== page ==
NFL, Drugs and Prison: The ballad of Sam Hurd

It’s a blistering afternoon in downtown Dallas. Inside the confines of the polished Earle Cabell Federal Building, the pings and whirs of metal detectors and x-ray machines cascade off the gypsum walls. A massive rendering of Howard Chandler Christy’s Scene at the Signing of the Constitution of the United States rests slightly above members of Samuel Hurd’s family who have traveled 275 miles from San Antonio in search of justice.

After an elevator ride and another round of security checks, they take their seats in the United States District Court where Judge Jorge Solis will hand down sentencing to 28-year-old Samuel George Hurd III, aka inmate number 44162-424. Hurd, alum of Brackenridge High School and former Dallas Cowboys standout, has pled guilty to a drug trafficking charge and is facing life in prison. Thus far his case has been drawn out for more than two years.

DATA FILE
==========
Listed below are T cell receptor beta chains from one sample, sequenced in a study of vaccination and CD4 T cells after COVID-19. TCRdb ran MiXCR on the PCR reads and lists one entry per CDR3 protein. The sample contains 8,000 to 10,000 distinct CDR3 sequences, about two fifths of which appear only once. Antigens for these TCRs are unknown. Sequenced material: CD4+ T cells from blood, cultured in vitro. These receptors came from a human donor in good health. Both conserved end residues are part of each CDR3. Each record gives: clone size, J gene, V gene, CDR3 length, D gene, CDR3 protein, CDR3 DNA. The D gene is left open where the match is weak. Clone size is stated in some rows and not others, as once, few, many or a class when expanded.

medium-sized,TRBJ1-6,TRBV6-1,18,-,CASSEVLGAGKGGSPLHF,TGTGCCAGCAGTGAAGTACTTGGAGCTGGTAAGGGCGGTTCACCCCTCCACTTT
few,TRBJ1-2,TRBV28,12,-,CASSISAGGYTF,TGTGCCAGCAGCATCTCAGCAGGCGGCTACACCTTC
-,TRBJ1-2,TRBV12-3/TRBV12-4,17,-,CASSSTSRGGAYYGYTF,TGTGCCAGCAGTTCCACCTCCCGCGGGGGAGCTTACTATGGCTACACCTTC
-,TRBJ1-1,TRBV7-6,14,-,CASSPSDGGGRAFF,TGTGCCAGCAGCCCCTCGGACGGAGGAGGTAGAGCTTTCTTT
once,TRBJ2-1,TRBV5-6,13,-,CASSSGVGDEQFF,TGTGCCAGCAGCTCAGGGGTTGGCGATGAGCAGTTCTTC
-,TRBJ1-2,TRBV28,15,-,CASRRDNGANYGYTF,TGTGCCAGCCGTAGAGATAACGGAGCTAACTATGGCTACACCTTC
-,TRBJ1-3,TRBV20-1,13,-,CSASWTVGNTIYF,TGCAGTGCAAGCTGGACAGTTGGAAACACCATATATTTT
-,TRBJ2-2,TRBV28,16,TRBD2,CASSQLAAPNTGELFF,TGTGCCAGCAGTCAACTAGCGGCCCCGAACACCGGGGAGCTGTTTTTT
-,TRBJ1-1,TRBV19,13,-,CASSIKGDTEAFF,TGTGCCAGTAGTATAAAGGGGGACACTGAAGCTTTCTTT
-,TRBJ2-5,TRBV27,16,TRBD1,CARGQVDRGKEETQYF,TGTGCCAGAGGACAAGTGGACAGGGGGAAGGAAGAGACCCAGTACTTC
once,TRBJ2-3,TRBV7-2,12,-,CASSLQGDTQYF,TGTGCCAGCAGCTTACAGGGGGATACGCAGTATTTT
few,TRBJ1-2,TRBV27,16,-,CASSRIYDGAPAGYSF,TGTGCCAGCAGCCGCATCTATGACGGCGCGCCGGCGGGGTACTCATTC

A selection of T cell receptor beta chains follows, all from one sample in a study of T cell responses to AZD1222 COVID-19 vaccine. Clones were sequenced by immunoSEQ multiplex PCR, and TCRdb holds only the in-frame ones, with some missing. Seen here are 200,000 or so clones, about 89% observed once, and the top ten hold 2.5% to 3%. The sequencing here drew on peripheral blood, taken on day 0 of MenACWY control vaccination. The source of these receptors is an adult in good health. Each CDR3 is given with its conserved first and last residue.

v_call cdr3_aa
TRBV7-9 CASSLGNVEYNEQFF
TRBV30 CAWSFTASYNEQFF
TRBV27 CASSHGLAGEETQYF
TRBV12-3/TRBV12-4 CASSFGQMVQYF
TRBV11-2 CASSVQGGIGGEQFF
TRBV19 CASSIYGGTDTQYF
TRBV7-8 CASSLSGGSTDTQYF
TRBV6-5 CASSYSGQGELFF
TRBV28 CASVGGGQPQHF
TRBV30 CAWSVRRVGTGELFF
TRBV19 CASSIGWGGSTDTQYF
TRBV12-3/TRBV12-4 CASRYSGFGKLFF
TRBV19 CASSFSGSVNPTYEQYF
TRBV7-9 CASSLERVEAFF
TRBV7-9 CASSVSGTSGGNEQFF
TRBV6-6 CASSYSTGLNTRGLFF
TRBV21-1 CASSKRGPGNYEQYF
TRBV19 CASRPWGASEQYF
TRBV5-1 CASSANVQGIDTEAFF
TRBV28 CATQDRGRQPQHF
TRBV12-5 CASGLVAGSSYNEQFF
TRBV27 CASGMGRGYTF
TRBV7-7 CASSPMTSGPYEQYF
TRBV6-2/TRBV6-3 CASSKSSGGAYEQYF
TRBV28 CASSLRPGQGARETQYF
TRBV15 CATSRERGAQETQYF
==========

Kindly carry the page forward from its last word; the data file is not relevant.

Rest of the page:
“As a family, we are having faith in God that all will be well with his sentencing,” says Jawanda Corbin-Newsome, Hurd’s sister. “Samuel is willing to take responsibility for his actions in the matter. He has been truthful and honest in his role. What is not fair is that they are trying to make him out to be more than he is; a drug lord, a kingpin. That is not Samuel. Never has been and never will be.”

“The case is complex, but no different than any other cases that are tried out of the public eye,” continues Corbin-Newsome. “We pray that the judge is fair in his sentencing. So far, the prosecutors have not been. They have a young black man and one with a name and in the public eye that they can use for their own selfish and personal reasons to score points, promotions, re-elections and make an example of. This has been a difficult time for my family, but we are strong and we will stay strong for Samuel.”